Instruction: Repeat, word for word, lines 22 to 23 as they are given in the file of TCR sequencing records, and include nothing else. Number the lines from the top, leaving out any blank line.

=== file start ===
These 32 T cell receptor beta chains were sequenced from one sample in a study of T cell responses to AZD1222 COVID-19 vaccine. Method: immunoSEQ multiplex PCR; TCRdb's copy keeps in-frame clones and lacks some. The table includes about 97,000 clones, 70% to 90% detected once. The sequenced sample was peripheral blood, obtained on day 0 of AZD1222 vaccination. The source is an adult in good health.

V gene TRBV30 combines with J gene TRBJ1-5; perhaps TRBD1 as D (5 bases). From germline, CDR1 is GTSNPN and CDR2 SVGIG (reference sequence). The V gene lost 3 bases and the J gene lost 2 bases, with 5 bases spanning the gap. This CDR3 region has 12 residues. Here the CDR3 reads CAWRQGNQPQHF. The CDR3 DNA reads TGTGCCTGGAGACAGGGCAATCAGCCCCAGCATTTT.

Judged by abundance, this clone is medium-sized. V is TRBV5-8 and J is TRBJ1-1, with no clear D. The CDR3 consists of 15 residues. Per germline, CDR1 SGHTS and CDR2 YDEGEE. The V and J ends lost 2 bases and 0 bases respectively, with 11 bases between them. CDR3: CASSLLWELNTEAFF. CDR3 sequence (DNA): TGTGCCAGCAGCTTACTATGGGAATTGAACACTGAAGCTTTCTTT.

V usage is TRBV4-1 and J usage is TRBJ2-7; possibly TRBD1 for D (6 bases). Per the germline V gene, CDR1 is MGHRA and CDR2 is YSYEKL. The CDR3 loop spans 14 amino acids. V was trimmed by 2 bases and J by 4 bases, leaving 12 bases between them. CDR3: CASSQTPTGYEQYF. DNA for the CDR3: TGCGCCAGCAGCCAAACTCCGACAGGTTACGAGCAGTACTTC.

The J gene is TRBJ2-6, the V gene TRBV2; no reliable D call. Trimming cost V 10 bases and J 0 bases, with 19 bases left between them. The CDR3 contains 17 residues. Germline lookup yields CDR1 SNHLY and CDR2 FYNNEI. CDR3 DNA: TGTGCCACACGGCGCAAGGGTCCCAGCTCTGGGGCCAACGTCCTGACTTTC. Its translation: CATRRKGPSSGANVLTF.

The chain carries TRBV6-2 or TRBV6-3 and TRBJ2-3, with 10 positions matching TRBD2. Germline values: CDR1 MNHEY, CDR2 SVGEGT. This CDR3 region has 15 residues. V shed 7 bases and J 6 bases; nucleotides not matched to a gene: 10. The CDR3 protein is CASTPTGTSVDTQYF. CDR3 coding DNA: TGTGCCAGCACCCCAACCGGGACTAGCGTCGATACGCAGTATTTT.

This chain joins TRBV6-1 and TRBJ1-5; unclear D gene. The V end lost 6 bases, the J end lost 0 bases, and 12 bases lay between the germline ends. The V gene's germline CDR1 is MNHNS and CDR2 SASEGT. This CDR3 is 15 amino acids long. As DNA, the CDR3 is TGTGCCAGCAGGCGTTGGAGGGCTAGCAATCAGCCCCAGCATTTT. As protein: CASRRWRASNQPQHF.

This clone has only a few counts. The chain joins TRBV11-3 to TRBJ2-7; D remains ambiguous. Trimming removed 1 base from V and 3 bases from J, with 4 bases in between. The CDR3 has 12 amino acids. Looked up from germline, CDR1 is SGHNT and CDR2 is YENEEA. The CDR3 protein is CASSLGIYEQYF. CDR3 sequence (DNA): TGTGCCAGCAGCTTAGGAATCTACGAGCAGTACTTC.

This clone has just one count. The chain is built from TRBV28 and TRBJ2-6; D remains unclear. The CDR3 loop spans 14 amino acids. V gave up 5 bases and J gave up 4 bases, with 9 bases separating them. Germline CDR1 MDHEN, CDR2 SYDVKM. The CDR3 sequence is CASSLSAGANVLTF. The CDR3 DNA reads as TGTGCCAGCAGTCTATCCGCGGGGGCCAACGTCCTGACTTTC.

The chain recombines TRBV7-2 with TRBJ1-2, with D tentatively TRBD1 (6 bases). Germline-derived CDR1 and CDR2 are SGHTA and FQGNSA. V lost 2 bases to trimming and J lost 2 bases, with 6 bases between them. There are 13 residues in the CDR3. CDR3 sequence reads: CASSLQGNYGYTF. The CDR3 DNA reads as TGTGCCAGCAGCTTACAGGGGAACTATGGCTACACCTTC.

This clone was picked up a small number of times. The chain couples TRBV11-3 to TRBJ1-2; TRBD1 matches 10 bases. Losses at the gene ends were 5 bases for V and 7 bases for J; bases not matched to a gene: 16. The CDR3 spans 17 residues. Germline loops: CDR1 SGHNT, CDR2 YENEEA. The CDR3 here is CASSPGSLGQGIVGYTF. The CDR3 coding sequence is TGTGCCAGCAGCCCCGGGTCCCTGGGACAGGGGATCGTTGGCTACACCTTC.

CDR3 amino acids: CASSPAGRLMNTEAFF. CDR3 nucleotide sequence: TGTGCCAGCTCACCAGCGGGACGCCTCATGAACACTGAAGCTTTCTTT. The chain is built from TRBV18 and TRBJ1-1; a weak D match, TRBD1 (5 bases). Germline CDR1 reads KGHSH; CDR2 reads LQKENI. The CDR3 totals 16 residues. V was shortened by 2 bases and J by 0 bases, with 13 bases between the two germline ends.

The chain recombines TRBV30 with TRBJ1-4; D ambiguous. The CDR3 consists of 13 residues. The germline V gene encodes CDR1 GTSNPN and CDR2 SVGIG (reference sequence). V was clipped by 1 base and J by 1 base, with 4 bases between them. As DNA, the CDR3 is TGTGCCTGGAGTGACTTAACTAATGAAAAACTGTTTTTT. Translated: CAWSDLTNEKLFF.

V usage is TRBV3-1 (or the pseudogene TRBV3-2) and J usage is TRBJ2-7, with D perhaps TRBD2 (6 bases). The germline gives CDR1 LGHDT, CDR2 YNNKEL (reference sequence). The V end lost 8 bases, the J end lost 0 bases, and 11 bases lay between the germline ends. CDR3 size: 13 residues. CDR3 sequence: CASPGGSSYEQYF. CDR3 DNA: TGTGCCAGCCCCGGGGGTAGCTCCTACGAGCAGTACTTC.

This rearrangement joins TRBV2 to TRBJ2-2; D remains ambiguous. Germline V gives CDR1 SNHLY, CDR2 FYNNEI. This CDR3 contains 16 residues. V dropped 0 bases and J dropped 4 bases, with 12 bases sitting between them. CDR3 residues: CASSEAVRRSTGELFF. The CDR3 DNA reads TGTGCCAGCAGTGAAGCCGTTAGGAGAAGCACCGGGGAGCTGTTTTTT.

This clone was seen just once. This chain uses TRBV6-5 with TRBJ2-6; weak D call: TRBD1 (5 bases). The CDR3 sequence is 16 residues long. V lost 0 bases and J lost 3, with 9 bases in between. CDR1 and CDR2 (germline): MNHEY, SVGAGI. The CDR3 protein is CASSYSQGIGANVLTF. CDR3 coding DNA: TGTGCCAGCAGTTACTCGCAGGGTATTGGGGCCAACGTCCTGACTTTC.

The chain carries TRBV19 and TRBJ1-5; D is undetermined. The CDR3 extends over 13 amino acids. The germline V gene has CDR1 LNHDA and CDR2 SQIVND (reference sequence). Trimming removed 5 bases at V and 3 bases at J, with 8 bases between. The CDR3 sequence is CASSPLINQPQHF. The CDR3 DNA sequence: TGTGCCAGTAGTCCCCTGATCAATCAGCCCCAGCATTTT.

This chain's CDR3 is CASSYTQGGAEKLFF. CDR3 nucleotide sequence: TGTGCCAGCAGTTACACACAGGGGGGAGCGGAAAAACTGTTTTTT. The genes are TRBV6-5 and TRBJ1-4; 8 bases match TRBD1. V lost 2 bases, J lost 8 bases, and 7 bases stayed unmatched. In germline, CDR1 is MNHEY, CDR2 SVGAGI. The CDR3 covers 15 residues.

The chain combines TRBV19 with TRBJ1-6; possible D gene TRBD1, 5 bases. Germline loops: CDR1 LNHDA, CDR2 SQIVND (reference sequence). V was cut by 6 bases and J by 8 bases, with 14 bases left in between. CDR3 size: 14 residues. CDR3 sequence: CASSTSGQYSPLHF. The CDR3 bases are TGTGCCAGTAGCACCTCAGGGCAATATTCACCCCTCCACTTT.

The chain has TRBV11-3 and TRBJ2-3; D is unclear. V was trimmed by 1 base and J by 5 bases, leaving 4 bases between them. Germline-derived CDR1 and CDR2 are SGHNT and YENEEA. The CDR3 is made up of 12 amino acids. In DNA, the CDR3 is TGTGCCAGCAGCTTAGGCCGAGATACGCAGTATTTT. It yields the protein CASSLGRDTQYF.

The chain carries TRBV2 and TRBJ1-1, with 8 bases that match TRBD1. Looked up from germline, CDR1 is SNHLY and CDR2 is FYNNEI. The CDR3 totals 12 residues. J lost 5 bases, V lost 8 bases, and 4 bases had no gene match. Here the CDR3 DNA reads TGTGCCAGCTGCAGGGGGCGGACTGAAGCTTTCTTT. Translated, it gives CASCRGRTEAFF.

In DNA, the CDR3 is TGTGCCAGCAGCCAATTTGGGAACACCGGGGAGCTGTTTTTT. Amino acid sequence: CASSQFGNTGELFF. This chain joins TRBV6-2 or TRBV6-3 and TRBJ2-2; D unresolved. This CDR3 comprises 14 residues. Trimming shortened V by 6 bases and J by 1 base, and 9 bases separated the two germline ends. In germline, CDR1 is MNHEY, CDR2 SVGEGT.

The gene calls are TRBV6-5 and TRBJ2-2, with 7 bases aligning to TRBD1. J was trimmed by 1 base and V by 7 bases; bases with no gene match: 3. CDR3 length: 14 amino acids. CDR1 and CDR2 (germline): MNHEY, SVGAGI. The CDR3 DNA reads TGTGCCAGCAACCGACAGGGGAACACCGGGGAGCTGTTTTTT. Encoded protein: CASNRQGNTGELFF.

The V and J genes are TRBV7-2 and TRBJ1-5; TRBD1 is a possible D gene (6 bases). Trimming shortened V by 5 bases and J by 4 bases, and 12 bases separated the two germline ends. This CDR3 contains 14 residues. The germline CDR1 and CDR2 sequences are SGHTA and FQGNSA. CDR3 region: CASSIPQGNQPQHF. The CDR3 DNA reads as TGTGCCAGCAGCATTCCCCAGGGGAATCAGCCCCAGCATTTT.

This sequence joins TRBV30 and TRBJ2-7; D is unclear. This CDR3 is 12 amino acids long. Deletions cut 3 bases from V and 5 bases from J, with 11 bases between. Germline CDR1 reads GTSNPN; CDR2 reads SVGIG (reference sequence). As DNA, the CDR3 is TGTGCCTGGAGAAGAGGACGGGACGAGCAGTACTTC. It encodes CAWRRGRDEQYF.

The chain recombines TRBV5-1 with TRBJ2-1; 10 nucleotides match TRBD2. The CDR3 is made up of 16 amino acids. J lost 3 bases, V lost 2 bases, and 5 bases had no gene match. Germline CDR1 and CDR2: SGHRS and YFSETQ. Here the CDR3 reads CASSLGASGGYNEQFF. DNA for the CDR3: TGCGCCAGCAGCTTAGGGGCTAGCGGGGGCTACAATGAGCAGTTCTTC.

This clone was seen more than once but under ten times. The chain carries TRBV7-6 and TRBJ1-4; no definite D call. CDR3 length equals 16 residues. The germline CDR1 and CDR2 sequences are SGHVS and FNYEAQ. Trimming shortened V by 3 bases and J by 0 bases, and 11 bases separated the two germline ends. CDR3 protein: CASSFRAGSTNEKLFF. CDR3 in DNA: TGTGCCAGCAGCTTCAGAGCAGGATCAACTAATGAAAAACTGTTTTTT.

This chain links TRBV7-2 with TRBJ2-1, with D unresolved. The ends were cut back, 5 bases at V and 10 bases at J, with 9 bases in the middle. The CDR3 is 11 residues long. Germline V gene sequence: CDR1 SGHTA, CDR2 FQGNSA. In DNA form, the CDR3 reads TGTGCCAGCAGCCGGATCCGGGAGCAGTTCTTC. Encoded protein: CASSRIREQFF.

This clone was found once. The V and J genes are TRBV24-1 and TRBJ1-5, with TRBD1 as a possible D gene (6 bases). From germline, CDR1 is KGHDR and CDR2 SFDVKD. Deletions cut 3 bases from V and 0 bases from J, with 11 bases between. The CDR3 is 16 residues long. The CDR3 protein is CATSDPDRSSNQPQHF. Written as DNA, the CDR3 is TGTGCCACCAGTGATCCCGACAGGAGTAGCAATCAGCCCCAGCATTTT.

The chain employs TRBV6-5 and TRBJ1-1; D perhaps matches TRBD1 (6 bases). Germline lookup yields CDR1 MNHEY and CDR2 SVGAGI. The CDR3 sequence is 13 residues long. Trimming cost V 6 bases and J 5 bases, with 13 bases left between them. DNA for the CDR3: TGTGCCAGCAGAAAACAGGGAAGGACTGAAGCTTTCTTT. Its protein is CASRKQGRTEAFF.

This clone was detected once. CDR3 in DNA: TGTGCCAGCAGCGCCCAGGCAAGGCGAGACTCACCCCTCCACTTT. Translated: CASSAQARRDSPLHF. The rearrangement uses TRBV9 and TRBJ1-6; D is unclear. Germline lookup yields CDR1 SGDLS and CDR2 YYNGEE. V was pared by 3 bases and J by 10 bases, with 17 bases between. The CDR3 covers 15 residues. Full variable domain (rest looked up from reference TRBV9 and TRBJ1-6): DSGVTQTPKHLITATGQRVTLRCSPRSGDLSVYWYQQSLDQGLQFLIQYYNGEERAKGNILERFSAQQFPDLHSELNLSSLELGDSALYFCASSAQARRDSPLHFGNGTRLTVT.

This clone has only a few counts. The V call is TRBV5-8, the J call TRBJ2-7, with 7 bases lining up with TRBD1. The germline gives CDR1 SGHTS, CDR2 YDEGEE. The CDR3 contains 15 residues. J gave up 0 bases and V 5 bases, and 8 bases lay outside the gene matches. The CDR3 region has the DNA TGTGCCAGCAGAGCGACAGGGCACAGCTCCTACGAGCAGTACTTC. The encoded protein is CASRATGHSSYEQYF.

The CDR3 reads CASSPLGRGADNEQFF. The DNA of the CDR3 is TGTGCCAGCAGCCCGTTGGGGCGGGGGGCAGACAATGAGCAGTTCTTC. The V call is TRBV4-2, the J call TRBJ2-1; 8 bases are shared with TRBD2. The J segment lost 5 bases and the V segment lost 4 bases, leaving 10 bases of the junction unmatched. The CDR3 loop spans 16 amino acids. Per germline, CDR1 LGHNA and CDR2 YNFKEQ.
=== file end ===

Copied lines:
In DNA, the CDR3 is TGTGCCAGCAGCCAATTTGGGAACACCGGGGAGCTGTTTTTT. Amino acid sequence: CASSQFGNTGELFF. This chain joins TRBV6-2 or TRBV6-3 and TRBJ2-2; D unresolved. This CDR3 comprises 14 residues. Trimming shortened V by 6 bases and J by 1 base, and 9 bases separated the two germline ends. In germline, CDR1 is MNHEY, CDR2 SVGEGT.

The gene calls are TRBV6-5 and TRBJ2-2, with 7 bases aligning to TRBD1. J was trimmed by 1 base and V by 7 bases; bases with no gene match: 3. CDR3 length: 14 amino acids. CDR1 and CDR2 (germline): MNHEY, SVGAGI. The CDR3 DNA reads TGTGCCAGCAACCGACAGGGGAACACCGGGGAGCTGTTTTTT. Encoded protein: CASNRQGNTGELFF.